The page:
The movement from young adulthood through coupling and the transition to parenthood may be among the most universal adult developmental transitions. These passages hold interest for all of us, but especially for those who study the psychological, familial, and sociocultural components of development, all of which interact and influence each other. This book enhances understanding of family-life development by shedding light on the meanings that family members ascribe to the developmental process of becoming a family. This is achieved through qualitative analysis of narratives through which individuals and families explain themselves, their thinking, and their behavior. These family narratives are windows into individual and family identity, as well as descriptions of connections to others. The book addresses issues including identity, child characteristics, social support, and work. Each chapter includes a review of seminal literature, parents' comments and ideas about the topic, and a discussion of practice, policy, and research implications.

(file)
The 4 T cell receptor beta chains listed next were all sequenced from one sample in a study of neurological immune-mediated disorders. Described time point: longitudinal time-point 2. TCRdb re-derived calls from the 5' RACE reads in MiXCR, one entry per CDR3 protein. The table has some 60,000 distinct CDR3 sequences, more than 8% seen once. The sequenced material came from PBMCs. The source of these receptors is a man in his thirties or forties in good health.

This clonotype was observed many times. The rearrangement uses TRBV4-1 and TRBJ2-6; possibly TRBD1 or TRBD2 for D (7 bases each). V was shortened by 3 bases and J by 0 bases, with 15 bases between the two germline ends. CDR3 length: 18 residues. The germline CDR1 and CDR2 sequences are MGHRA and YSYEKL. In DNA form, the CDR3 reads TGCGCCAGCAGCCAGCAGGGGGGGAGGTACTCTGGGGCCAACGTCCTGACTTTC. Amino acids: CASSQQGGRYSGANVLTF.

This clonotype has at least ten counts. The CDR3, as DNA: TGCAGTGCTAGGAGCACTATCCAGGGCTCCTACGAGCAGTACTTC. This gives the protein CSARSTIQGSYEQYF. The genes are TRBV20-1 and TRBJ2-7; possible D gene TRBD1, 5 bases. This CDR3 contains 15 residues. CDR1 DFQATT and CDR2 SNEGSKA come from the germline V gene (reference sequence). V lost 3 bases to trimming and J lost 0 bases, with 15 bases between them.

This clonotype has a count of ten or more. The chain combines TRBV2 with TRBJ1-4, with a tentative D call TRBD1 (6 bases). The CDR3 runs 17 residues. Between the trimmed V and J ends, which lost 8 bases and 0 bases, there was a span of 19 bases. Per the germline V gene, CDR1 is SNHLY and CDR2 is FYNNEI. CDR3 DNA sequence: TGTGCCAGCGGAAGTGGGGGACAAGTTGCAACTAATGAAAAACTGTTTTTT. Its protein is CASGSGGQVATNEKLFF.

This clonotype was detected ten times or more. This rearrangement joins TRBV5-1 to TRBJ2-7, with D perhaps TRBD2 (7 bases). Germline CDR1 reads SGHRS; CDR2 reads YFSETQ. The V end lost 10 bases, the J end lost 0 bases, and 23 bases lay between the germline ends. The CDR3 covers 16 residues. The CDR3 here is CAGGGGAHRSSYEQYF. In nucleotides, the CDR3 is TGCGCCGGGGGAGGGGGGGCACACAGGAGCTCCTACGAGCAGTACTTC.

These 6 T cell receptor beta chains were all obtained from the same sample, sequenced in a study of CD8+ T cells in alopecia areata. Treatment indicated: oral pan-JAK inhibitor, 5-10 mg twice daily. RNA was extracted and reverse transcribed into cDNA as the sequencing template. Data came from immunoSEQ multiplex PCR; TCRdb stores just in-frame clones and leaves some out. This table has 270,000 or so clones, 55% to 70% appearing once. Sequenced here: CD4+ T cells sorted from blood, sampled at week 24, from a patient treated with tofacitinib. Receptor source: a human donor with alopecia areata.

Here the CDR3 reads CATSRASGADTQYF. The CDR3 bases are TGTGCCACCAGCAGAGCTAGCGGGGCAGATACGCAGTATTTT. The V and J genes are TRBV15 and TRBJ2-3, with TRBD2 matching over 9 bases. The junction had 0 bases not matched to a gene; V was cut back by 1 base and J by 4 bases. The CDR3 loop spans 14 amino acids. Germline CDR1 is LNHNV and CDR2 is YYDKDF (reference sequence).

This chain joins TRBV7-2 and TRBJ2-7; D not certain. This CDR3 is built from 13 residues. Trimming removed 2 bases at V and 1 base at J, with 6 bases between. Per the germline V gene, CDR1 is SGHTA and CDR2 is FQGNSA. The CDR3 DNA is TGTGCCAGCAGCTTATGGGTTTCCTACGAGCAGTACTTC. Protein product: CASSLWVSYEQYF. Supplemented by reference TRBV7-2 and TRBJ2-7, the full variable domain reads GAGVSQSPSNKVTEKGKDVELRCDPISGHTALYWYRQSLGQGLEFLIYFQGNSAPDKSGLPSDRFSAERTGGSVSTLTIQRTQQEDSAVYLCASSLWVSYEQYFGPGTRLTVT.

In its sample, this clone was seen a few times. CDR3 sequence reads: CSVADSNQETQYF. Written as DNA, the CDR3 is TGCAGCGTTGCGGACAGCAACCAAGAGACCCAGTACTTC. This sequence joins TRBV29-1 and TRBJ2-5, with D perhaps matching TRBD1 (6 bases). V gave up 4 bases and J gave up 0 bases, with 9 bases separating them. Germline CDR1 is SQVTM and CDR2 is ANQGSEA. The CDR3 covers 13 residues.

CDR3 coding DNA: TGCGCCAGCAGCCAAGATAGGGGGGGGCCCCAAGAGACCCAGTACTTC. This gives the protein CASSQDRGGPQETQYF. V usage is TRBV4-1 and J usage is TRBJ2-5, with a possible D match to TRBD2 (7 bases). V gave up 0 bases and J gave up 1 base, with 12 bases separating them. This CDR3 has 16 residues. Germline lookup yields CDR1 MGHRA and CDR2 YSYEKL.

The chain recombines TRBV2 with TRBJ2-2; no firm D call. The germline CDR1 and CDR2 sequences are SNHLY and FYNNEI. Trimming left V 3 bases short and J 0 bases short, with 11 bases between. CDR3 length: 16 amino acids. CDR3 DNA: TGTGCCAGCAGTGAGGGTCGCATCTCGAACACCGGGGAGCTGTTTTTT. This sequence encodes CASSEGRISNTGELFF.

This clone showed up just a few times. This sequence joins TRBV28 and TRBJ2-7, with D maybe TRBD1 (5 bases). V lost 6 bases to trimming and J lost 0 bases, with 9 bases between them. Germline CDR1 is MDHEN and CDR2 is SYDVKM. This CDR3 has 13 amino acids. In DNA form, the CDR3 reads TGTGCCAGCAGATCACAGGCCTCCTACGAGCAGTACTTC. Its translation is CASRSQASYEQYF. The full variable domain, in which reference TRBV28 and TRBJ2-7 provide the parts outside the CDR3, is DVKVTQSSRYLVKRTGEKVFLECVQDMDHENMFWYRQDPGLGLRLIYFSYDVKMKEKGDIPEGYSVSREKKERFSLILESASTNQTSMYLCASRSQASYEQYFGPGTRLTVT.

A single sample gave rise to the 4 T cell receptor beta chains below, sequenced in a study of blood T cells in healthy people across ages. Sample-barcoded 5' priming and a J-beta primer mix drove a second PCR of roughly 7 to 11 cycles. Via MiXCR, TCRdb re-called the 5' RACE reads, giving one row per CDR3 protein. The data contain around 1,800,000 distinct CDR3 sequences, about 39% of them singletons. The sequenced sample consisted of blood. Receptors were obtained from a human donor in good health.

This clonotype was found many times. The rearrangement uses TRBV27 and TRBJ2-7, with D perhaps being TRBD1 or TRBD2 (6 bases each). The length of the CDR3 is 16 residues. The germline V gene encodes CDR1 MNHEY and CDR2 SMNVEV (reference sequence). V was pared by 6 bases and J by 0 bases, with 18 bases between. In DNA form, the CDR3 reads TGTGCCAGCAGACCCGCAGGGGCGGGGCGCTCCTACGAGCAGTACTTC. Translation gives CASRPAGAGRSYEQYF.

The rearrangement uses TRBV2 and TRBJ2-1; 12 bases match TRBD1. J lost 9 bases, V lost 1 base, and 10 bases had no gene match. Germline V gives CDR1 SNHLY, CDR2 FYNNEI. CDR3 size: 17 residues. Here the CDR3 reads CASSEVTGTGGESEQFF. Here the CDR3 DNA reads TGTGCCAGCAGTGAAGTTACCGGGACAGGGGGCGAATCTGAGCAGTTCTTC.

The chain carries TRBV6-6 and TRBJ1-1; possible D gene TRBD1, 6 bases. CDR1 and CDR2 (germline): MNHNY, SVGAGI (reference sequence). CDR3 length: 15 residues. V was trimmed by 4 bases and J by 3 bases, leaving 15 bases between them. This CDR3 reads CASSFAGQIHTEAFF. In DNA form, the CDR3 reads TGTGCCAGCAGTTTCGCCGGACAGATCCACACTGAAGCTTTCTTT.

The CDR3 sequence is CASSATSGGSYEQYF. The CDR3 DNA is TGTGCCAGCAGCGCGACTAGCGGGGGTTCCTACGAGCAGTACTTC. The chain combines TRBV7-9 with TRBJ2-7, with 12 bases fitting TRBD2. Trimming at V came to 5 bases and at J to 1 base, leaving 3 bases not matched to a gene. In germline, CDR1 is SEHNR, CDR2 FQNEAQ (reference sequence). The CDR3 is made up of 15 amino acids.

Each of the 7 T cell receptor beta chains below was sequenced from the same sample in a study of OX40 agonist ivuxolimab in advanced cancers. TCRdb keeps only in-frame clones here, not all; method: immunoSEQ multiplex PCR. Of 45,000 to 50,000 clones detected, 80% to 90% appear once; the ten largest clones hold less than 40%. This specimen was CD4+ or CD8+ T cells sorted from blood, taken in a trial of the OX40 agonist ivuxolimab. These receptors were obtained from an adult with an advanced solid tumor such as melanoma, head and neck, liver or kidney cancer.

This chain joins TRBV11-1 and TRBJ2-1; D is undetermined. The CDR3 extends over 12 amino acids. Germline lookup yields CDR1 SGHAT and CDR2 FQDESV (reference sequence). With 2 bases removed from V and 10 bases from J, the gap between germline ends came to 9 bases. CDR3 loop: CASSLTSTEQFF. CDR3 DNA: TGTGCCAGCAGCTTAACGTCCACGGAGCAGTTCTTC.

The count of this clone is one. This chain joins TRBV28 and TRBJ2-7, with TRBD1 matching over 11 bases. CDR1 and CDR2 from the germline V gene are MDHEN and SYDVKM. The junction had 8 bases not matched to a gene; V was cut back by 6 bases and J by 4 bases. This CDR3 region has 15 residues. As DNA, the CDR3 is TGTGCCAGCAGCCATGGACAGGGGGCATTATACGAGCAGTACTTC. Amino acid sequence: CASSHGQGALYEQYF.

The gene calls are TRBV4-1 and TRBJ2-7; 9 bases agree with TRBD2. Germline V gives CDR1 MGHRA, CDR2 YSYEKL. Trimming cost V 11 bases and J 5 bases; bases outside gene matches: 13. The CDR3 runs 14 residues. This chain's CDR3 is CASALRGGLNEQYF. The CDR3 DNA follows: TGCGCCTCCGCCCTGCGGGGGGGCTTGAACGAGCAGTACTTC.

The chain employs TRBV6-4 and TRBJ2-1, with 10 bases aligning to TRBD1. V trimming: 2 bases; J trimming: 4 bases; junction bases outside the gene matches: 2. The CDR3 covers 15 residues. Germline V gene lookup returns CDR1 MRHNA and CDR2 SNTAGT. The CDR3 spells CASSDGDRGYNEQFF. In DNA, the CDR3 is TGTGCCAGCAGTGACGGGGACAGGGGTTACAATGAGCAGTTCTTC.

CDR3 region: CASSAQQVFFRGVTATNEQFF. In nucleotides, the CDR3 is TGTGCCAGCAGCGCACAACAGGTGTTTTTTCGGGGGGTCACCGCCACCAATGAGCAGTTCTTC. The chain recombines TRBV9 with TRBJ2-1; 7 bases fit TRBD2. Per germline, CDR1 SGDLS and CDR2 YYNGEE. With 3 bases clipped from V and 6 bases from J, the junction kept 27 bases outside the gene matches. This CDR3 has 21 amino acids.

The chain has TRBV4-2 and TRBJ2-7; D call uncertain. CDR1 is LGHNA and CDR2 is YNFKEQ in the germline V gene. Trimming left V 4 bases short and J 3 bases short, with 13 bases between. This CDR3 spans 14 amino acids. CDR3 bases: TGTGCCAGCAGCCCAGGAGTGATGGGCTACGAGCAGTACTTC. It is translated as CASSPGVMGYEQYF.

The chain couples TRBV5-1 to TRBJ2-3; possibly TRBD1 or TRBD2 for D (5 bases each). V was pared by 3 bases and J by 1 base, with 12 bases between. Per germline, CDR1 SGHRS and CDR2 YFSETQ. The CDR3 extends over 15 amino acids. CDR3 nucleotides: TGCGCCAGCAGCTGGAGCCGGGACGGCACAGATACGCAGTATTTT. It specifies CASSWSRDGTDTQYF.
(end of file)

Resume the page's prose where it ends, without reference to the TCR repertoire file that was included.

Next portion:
Table of Contents
Contents: R.D. Harold, P.S. Bolea, Telling the Family Story: The Backdrop. R.D. Harold, M.L. Palmiter, S.A. Lynch, C.R. Freedman-Doan, J.S. Eccles, Telling the Family Story: The Process. P.S. Bolea, Talking About Identity: Individual, Family, and Intergenerational Issues. C.R. Freedman-Doan, Narratives of Temperament: How Can Children in the Same Family Be So Different? L.G. Colarossi, S.A. Lynch, Tales of Social Support Throughout Family Development. L.R. Mercier, R.D. Harold, Job Talk: The Role of Work in Family Life. L.G. Colarossi, R.D. Harold, L.R. Mercier, Telling the Family Story: Sub-Plots and Next Chapters.
"...highly valuable integration of practice and research literature..."
—READINGS: A Journal of Reviews and Commentary in Mental Health
"As the title suggests, this book is a valuable resource for researchers, practitioners, and policy makers in the area of family development. Rena D. Harold and her colleagues report on a qualitative research project that provides important information on individual and family development related to the transition to parenthood....The open-ended narratives provide a wealth of rich data, and Harold and colleagues clearly illustrate the relevance of their research to previous work and emphasize its importance for future investigations."
—Journal of Marriage and Family